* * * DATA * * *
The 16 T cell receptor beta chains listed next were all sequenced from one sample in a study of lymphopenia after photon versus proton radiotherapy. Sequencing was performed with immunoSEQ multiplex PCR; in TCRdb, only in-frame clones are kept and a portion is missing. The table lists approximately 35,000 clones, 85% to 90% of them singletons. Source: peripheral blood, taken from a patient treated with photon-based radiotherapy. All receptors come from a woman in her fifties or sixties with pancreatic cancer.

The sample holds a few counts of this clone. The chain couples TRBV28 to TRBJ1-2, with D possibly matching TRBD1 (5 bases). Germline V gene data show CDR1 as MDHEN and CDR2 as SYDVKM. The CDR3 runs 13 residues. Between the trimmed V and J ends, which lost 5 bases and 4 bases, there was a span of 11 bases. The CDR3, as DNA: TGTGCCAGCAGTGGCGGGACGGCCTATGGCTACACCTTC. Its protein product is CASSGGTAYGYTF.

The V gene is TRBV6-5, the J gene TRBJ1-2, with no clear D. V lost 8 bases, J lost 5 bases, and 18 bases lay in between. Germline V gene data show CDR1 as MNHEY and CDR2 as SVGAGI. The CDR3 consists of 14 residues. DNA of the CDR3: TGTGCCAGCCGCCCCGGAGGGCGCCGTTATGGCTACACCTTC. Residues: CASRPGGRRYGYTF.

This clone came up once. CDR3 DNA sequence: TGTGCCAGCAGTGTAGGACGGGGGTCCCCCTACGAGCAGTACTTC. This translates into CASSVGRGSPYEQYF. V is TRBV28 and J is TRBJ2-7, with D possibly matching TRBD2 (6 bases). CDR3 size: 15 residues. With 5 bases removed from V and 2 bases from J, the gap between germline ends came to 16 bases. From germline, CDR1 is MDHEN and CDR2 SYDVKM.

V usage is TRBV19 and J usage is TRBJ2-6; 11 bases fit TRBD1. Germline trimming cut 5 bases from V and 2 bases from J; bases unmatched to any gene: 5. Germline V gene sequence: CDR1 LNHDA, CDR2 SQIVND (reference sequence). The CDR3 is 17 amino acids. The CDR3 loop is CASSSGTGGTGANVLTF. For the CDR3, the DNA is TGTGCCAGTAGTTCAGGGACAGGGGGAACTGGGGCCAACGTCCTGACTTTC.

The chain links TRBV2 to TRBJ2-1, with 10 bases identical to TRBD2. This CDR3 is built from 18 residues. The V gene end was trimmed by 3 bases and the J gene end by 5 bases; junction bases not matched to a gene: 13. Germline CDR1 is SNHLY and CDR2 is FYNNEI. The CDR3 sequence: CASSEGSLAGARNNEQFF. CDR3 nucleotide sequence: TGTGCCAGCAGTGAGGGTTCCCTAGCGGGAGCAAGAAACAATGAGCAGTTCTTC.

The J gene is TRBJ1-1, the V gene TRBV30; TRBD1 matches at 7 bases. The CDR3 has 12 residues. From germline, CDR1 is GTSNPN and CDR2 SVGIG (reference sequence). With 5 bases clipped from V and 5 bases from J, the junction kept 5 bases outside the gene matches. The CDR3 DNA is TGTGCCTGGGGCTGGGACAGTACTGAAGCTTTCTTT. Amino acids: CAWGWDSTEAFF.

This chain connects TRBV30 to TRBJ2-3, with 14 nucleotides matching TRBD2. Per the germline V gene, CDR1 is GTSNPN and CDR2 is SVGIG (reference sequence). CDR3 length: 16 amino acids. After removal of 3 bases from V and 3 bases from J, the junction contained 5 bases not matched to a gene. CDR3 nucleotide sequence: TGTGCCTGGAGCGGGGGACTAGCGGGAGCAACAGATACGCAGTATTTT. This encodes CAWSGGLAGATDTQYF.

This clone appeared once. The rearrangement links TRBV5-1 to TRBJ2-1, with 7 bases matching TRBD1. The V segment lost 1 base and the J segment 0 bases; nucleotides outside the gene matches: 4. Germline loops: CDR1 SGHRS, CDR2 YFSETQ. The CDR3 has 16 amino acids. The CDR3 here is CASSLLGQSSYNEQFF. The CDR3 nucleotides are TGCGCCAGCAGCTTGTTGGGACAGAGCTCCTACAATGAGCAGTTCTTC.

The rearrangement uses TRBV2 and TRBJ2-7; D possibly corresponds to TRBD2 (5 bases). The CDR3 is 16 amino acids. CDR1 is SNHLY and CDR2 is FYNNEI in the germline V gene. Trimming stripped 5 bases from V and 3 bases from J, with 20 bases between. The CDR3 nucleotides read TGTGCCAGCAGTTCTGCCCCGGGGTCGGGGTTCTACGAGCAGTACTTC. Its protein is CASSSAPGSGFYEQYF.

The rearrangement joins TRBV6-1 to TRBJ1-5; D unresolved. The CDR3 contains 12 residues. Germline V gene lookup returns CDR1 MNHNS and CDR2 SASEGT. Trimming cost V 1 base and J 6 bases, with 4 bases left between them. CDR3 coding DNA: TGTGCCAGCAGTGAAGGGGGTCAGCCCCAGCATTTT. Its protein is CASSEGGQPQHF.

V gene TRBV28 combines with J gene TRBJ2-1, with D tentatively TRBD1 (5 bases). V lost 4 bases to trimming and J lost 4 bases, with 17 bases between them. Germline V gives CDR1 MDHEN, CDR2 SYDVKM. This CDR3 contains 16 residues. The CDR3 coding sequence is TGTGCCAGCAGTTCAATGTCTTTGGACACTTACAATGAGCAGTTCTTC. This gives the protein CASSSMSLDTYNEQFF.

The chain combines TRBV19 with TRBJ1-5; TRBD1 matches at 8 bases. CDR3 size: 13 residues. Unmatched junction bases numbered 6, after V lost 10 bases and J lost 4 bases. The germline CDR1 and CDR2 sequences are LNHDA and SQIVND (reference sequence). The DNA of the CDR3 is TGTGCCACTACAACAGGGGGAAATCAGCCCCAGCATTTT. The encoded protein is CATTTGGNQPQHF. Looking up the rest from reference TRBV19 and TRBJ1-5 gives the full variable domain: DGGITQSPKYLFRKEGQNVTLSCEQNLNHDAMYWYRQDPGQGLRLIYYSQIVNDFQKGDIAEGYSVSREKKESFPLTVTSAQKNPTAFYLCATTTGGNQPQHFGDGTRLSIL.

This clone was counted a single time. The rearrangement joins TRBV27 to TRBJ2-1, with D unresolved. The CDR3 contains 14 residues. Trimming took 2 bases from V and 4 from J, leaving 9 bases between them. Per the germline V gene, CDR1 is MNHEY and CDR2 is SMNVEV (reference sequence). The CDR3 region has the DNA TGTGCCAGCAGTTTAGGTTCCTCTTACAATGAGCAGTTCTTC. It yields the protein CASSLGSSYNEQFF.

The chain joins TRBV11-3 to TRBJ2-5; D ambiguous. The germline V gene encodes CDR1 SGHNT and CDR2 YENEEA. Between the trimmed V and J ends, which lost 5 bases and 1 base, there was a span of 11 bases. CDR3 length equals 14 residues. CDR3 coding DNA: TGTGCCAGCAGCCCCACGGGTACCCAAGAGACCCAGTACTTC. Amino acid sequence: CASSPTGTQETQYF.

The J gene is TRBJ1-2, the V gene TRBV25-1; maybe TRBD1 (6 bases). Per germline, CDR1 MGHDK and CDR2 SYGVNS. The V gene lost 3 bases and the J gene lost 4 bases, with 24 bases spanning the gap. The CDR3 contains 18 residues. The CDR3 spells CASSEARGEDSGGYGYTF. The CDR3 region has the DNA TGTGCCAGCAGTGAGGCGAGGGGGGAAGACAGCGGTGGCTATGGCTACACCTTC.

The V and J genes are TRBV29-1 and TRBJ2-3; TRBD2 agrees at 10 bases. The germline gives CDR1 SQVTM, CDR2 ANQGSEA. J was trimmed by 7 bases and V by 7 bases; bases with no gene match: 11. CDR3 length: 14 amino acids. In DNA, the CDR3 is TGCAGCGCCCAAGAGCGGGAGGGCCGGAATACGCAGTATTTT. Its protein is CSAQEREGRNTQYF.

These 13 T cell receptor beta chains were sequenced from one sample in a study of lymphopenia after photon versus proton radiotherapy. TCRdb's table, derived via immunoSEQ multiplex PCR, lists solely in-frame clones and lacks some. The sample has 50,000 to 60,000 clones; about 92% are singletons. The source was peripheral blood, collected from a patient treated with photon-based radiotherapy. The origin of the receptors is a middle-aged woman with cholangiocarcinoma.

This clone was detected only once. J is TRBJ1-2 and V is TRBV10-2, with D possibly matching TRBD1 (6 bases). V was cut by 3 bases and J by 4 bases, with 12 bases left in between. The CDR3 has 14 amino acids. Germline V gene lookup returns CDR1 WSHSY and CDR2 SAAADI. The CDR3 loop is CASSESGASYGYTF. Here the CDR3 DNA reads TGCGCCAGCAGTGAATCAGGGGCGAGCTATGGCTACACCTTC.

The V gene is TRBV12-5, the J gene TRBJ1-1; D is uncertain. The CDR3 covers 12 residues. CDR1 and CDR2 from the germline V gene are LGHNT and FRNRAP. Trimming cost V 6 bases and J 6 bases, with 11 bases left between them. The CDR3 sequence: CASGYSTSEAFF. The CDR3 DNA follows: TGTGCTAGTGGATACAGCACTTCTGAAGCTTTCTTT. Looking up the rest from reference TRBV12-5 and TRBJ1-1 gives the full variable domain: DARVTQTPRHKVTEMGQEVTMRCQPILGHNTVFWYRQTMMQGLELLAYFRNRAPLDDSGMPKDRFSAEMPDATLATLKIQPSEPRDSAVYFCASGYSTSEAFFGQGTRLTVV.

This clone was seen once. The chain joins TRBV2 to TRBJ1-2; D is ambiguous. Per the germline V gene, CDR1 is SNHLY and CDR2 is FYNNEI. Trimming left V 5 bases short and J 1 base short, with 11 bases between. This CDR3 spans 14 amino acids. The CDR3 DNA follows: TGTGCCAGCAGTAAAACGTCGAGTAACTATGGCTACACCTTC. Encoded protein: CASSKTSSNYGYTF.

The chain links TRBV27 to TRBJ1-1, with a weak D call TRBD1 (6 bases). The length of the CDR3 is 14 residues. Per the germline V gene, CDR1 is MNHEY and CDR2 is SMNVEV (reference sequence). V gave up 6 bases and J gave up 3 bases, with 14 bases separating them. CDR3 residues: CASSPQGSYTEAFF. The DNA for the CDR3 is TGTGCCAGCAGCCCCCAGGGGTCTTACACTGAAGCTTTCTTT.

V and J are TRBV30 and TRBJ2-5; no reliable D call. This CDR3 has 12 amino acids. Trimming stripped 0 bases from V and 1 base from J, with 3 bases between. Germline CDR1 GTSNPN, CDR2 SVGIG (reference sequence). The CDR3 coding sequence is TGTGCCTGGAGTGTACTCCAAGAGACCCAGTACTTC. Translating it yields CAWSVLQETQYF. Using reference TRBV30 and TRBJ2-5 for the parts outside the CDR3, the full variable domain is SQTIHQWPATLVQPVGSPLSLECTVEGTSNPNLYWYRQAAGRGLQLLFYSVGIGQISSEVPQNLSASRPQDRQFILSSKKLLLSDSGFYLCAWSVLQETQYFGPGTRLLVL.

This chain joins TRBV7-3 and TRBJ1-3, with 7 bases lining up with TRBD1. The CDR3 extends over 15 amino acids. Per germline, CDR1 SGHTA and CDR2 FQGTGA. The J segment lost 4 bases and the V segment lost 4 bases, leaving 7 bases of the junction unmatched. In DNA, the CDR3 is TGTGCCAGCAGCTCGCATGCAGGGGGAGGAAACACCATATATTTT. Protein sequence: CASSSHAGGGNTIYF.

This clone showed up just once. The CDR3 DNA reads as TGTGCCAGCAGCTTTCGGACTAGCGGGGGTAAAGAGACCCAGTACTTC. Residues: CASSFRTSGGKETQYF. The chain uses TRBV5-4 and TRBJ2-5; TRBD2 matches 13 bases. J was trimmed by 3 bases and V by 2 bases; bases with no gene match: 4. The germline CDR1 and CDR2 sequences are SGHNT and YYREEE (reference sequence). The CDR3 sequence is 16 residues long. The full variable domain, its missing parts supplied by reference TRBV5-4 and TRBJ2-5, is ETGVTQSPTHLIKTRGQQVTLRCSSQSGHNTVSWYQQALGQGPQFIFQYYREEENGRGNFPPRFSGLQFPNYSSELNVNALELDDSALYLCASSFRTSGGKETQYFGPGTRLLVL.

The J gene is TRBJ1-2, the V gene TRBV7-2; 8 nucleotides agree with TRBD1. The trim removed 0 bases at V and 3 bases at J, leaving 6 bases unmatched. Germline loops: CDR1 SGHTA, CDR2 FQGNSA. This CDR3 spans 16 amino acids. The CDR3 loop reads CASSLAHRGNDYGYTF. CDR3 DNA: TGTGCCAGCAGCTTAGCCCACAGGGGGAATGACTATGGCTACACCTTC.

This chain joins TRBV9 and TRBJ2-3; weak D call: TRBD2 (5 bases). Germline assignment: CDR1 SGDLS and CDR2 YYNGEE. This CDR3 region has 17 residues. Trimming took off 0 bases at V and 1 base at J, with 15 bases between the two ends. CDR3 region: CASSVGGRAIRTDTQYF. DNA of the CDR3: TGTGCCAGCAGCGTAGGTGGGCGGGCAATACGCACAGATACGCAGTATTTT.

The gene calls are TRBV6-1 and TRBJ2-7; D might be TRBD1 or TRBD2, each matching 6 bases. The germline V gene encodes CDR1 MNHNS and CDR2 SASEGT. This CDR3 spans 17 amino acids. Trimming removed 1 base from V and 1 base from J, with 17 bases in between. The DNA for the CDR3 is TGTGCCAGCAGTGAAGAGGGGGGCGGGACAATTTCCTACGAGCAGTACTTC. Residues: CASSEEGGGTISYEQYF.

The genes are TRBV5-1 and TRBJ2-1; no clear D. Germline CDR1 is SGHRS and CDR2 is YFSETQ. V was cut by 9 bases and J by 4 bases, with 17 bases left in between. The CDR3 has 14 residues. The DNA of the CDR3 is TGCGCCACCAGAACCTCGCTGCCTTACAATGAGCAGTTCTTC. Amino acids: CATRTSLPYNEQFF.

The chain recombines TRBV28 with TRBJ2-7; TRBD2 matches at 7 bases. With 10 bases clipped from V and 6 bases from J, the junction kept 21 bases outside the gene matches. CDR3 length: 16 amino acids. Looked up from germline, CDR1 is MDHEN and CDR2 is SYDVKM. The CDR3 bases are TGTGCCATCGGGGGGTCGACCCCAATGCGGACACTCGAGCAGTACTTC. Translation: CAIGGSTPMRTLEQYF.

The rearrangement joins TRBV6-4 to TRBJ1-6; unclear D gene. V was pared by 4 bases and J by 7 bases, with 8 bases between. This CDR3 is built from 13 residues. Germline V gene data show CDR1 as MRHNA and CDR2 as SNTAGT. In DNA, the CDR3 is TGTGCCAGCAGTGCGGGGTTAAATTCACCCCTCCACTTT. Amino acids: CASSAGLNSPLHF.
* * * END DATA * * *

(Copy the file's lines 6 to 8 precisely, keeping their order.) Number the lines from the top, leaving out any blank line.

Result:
The chain links TRBV2 to TRBJ2-1, with 10 bases identical to TRBD2. This CDR3 is built from 18 residues. The V gene end was trimmed by 3 bases and the J gene end by 5 bases; junction bases not matched to a gene: 13. Germline CDR1 is SNHLY and CDR2 is FYNNEI. The CDR3 sequence: CASSEGSLAGARNNEQFF. CDR3 nucleotide sequence: TGTGCCAGCAGTGAGGGTTCCCTAGCGGGAGCAAGAAACAATGAGCAGTTCTTC.

The J gene is TRBJ1-1, the V gene TRBV30; TRBD1 matches at 7 bases. The CDR3 has 12 residues. From germline, CDR1 is GTSNPN and CDR2 SVGIG (reference sequence). With 5 bases clipped from V and 5 bases from J, the junction kept 5 bases outside the gene matches. The CDR3 DNA is TGTGCCTGGGGCTGGGACAGTACTGAAGCTTTCTTT. Amino acids: CAWGWDSTEAFF.

This chain connects TRBV30 to TRBJ2-3, with 14 nucleotides matching TRBD2. Per the germline V gene, CDR1 is GTSNPN and CDR2 is SVGIG (reference sequence). CDR3 length: 16 amino acids. After removal of 3 bases from V and 3 bases from J, the junction contained 5 bases not matched to a gene. CDR3 nucleotide sequence: TGTGCCTGGAGCGGGGGACTAGCGGGAGCAACAGATACGCAGTATTTT. This encodes CAWSGGLAGATDTQYF.